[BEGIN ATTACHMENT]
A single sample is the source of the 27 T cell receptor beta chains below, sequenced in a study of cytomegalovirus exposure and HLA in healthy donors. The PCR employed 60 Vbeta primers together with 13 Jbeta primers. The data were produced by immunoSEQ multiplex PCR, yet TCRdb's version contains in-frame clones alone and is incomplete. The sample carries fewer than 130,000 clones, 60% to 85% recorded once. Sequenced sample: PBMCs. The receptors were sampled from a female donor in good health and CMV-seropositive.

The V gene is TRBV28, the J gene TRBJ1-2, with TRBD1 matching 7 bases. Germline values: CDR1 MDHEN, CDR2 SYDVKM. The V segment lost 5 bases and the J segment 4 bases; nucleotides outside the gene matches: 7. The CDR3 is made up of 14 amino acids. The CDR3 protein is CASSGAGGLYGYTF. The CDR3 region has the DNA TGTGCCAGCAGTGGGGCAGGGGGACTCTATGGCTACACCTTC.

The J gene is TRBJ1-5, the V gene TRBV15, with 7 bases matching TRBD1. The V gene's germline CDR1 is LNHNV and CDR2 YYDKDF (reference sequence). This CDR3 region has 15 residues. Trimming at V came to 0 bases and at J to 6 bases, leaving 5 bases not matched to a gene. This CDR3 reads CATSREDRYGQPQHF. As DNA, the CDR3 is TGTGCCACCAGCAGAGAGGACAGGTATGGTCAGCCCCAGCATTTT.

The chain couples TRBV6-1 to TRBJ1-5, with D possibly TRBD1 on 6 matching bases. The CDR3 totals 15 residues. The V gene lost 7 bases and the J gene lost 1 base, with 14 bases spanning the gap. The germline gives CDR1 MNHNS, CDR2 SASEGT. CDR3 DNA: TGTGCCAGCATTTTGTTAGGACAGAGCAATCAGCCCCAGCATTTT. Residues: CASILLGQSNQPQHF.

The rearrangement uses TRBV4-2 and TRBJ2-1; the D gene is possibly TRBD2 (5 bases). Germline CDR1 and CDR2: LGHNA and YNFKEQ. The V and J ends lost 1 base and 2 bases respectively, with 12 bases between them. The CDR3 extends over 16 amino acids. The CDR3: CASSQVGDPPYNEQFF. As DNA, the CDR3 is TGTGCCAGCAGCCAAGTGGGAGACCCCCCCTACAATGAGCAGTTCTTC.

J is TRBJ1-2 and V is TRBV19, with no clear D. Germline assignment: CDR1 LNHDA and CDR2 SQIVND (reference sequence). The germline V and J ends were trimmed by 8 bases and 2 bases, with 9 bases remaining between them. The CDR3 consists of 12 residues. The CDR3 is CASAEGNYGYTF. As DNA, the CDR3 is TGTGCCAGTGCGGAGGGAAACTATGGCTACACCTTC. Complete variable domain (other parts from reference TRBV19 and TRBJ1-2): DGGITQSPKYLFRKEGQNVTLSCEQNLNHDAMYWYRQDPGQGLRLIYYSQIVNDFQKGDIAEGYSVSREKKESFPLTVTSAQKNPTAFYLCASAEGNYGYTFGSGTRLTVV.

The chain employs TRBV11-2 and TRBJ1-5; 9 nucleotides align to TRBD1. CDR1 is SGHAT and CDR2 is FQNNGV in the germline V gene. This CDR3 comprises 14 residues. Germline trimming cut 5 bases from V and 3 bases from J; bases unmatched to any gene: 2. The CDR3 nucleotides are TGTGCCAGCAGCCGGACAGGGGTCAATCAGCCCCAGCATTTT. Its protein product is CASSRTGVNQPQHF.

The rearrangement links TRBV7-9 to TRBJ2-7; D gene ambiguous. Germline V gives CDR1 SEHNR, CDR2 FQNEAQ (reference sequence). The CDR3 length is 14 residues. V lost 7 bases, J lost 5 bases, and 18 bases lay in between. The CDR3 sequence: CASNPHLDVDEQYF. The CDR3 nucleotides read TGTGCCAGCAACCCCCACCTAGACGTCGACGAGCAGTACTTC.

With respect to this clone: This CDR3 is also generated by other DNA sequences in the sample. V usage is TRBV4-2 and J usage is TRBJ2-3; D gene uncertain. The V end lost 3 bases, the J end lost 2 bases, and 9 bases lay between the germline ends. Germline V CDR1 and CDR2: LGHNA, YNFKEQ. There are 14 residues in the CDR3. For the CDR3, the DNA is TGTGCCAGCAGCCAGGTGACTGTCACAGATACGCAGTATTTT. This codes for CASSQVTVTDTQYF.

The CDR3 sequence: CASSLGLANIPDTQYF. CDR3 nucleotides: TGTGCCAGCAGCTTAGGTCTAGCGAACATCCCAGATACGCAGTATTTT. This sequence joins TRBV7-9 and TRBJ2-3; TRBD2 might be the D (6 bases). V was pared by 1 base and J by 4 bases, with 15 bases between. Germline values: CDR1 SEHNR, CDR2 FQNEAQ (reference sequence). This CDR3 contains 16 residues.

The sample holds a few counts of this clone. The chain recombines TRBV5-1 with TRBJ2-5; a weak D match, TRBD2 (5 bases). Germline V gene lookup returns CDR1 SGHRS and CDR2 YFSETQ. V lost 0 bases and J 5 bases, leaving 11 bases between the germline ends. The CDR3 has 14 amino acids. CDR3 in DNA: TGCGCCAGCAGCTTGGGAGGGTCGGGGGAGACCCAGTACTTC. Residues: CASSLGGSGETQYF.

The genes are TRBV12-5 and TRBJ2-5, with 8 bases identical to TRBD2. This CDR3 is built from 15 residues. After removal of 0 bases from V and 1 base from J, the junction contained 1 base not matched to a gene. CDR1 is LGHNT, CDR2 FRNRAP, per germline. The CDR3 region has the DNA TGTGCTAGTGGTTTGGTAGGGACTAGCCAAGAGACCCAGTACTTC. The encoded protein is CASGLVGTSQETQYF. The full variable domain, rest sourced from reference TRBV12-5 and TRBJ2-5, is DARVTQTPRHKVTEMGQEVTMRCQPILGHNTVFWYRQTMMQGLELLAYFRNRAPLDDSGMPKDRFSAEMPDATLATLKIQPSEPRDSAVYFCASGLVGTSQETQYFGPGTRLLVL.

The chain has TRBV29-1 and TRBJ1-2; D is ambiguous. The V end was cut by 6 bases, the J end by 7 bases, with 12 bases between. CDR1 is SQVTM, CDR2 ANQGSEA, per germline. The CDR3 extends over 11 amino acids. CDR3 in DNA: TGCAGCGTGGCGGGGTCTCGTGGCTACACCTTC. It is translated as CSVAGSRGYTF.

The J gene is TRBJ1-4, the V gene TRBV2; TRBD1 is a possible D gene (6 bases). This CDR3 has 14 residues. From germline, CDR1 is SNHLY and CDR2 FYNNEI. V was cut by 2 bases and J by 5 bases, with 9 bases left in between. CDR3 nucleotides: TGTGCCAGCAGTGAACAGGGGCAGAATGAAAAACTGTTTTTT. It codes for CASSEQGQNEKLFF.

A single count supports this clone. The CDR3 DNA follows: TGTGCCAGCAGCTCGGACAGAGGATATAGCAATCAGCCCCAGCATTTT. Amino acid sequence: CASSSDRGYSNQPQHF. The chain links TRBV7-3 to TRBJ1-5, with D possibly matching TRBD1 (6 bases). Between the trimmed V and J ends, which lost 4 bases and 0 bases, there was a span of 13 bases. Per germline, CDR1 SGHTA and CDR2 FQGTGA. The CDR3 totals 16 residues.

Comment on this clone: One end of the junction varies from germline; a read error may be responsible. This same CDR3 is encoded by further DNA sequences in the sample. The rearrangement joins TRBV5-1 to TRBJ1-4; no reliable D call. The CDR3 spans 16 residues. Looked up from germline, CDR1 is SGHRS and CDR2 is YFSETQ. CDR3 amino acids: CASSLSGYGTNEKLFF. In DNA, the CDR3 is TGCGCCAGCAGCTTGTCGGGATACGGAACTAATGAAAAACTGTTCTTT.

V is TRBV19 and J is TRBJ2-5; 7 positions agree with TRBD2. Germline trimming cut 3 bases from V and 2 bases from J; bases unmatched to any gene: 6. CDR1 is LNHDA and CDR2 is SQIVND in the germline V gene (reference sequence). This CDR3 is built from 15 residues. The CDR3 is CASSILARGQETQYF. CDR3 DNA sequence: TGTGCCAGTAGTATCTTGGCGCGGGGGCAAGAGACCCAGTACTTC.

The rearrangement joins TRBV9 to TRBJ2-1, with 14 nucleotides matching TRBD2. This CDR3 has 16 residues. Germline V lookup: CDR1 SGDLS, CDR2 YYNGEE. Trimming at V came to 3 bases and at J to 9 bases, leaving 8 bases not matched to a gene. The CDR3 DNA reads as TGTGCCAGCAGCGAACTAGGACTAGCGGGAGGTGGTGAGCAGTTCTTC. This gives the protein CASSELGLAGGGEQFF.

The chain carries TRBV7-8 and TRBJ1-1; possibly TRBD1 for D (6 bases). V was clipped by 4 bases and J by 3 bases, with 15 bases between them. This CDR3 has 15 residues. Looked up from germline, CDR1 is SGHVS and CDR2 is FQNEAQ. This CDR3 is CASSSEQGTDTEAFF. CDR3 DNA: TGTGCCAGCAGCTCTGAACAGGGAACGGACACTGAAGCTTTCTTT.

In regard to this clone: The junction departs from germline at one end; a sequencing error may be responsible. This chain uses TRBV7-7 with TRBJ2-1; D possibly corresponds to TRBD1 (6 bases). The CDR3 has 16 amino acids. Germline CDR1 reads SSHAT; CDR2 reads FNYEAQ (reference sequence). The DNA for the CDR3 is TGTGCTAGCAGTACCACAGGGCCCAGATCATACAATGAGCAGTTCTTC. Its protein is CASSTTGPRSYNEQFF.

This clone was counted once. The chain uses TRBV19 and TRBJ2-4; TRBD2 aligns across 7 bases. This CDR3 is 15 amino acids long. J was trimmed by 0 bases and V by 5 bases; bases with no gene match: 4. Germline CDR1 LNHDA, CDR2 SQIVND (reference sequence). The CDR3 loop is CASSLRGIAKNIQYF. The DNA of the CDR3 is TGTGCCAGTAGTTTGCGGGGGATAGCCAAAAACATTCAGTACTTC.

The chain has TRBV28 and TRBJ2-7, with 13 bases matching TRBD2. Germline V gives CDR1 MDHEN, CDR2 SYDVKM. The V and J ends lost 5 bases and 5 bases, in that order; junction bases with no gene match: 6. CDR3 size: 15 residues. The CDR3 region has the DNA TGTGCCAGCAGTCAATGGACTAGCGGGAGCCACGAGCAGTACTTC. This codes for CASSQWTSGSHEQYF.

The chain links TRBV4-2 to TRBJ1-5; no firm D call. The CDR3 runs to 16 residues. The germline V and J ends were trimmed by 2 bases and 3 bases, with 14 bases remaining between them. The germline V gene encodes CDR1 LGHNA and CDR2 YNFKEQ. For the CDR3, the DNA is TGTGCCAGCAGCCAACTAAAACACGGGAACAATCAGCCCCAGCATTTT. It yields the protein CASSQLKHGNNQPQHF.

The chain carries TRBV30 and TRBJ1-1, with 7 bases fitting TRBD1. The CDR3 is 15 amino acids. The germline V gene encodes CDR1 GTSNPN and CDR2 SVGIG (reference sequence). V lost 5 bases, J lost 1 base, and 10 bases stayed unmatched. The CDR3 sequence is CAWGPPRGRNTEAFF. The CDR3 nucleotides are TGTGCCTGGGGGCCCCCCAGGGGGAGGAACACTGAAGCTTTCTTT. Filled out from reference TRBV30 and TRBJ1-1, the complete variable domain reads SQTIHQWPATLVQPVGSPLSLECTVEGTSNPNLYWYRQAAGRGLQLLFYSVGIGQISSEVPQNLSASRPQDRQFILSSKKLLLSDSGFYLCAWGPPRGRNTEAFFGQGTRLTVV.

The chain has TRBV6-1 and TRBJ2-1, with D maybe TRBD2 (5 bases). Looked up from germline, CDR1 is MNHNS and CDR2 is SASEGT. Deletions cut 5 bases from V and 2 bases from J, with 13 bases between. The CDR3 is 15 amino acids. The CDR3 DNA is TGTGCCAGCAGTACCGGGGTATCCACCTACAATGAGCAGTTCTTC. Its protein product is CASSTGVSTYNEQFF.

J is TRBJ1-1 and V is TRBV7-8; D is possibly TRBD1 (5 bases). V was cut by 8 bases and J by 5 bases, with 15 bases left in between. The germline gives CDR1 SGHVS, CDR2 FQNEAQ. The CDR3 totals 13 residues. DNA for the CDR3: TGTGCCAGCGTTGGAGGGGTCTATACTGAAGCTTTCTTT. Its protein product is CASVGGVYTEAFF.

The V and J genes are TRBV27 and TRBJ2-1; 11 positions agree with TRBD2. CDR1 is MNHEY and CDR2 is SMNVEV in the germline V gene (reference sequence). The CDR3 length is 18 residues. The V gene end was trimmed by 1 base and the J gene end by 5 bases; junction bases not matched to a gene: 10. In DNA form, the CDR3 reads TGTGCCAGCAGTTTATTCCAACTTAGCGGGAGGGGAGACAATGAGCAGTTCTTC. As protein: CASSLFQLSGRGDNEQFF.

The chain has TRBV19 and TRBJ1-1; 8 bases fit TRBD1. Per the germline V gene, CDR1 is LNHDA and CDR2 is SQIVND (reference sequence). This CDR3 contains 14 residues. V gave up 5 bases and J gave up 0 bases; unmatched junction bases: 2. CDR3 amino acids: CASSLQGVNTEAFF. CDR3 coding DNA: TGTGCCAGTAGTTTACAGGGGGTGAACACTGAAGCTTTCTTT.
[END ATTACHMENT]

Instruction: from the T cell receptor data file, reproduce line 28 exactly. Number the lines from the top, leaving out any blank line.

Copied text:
The chain has TRBV19 and TRBJ1-1; 8 bases fit TRBD1. Per the germline V gene, CDR1 is LNHDA and CDR2 is SQIVND (reference sequence). This CDR3 contains 14 residues. V gave up 5 bases and J gave up 0 bases; unmatched junction bases: 2. CDR3 amino acids: CASSLQGVNTEAFF. CDR3 coding DNA: TGTGCCAGTAGTTTACAGGGGGTGAACACTGAAGCTTTCTTT.